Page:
Party every day

And you can take this quite literally in Malaysia. Not only is every day a party because I am on holiday, but because the Malaysians just love to celebrate. This manifests, among other things, in beautiful local girls singing while standing on golden floats, followed by hundreds of people on foot with yellow-covered books on their heads. And nobody was able to tell me what this, obviously religious, festival was all about. Appeasing the Gods? Trying to redirect your own destiny? Or just any old reason to make noise in the street until midnight?

Since my arrival in George Town I’ve been going from party to party. First there was the end of the Ramadan (Hari Raya or ‘Big Day’), which can be compared to our Christmas celebrations in terms of the copious amounts of food, drinks (the non-alcoholic kind, that is), presents, family parties and indigestions.

The day before the Islamic Hari Raya, the Chinese community had started their own celebrations: ‘The party of the Hungry Ghosts’, a month of festivities during which deceased family members return to the living to cause havoc. As surviving relative you can, however, prevent possible problems by offering copious amounts of food. And the spirits are fussy because they want to eat their favourite snacks, which means that food needs to be prepared, to order, in gigantic commercial kitchens. (Of course they wouldn’t be Chinese if they didn’t turn this into something commercial). After a month of indigestions (because afterwards you are allowed to eat your prepared offerings yourself) the Chinese Malaysians are treated to the final event of the festive month -you wouldn’t be able to come up with this name yourself- which they call the ‘Happy Ghosts Festival’. Or what did you think with all these full bellies. Indigestion Festival would have been a great name as well.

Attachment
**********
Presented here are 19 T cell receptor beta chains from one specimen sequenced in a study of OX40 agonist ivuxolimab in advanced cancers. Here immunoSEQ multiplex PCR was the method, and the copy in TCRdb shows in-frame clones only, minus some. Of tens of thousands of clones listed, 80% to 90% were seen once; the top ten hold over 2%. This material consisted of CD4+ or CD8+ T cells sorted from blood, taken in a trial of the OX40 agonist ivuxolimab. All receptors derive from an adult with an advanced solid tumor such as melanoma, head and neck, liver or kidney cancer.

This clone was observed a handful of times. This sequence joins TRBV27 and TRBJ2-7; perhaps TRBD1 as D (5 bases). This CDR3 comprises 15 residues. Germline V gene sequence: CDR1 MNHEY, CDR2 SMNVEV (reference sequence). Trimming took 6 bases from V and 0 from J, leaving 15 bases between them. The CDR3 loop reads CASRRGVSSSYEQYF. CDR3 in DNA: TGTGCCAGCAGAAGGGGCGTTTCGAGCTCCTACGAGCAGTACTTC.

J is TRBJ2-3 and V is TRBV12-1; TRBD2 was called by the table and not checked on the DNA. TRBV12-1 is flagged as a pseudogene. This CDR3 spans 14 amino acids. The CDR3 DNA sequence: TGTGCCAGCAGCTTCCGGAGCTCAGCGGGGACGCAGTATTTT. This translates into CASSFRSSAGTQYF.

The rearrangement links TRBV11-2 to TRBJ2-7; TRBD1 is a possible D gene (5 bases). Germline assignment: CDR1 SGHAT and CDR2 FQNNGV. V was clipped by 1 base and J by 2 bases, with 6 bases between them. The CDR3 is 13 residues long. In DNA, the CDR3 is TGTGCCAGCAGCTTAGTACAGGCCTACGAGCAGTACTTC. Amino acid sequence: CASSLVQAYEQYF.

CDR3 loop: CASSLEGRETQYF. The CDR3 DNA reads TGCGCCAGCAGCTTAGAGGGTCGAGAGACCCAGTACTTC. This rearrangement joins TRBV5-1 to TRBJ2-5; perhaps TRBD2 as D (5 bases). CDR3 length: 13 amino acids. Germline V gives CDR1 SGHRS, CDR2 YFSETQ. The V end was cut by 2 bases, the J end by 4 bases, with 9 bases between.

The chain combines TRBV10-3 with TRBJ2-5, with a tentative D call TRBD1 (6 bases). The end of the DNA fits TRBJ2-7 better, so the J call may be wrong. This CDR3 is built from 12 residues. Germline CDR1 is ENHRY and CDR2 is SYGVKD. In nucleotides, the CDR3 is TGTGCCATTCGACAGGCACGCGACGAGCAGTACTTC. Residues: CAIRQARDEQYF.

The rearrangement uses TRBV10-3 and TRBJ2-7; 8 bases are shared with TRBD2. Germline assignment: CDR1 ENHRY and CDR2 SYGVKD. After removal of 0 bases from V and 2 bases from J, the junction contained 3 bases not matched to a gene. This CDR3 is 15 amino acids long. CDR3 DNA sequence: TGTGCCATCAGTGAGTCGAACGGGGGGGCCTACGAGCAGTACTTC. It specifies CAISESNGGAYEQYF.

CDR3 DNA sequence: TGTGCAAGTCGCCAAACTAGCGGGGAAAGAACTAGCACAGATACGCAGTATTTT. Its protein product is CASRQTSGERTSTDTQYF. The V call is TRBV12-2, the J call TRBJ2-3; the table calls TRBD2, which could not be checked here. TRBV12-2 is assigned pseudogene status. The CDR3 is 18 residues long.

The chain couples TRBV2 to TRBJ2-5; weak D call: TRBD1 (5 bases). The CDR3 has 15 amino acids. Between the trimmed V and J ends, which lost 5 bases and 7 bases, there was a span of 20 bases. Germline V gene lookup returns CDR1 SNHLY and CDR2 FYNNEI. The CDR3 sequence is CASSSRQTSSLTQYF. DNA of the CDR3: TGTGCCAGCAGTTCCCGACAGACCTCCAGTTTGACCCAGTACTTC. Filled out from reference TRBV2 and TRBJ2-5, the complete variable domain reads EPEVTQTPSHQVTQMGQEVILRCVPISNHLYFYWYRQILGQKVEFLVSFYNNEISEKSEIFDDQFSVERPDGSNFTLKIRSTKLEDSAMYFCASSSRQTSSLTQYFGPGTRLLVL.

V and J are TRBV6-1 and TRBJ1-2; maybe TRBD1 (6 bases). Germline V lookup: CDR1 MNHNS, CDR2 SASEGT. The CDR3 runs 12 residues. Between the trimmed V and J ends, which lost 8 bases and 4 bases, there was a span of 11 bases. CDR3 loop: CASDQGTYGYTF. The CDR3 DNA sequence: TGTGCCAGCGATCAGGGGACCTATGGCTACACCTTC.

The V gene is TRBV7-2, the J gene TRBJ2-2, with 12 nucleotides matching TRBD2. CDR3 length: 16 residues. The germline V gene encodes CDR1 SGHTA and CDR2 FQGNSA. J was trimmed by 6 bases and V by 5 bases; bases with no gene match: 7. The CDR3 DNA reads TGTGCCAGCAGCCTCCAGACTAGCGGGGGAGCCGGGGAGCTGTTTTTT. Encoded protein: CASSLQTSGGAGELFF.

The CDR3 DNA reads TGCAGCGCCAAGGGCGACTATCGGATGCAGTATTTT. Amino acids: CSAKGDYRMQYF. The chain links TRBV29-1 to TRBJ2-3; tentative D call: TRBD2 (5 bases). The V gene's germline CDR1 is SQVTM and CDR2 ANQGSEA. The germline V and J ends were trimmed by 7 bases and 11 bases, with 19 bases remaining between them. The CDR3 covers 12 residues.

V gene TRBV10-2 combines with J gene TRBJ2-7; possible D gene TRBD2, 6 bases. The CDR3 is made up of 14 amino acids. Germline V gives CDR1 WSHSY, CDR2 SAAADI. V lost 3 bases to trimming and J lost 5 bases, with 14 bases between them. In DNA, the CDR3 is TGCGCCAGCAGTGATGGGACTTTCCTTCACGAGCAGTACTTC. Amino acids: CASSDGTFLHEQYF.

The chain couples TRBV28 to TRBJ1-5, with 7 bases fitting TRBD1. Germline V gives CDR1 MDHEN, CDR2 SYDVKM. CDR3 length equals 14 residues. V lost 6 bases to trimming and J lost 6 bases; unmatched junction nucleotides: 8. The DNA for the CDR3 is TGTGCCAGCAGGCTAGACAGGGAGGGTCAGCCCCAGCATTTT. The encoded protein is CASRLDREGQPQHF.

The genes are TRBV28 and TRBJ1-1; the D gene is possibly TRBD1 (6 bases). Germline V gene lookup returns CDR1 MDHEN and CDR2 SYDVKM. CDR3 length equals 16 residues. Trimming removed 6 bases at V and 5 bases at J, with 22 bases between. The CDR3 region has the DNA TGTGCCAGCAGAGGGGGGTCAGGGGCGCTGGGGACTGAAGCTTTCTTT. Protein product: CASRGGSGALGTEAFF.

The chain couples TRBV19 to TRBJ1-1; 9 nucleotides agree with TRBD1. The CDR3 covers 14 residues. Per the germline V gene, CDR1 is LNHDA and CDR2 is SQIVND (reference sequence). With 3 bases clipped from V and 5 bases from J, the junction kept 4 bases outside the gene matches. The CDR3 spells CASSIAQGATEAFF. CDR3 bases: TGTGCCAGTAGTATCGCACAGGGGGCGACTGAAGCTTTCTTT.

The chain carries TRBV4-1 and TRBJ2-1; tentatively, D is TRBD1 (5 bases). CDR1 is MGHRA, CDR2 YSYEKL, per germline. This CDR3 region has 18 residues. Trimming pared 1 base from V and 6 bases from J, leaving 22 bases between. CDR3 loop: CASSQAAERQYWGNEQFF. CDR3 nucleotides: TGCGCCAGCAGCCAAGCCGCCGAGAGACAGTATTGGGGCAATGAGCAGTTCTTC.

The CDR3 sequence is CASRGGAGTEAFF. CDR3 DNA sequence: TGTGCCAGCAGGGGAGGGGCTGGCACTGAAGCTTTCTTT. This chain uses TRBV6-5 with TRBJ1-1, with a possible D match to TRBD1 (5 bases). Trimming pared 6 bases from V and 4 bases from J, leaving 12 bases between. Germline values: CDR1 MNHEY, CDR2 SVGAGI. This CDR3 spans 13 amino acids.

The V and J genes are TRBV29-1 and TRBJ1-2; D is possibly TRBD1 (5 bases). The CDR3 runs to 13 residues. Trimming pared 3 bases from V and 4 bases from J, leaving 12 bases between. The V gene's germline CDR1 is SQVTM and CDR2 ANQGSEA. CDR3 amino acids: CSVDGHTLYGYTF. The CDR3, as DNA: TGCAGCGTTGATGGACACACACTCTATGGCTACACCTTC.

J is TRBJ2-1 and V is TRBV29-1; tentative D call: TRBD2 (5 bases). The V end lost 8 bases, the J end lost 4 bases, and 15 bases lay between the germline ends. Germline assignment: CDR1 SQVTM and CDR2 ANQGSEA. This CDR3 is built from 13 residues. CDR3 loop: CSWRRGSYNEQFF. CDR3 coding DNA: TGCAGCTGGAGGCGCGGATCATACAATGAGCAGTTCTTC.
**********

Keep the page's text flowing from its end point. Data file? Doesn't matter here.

Of all the countries in the world, Malaysia has the highest number of national holidays. (They do have fewer leave days on average). This is because each religion (or a whole string of religions) is a recognised, official religion which is why all related festivals are official public holidays. For everybody, of course, there is no discrimination here!


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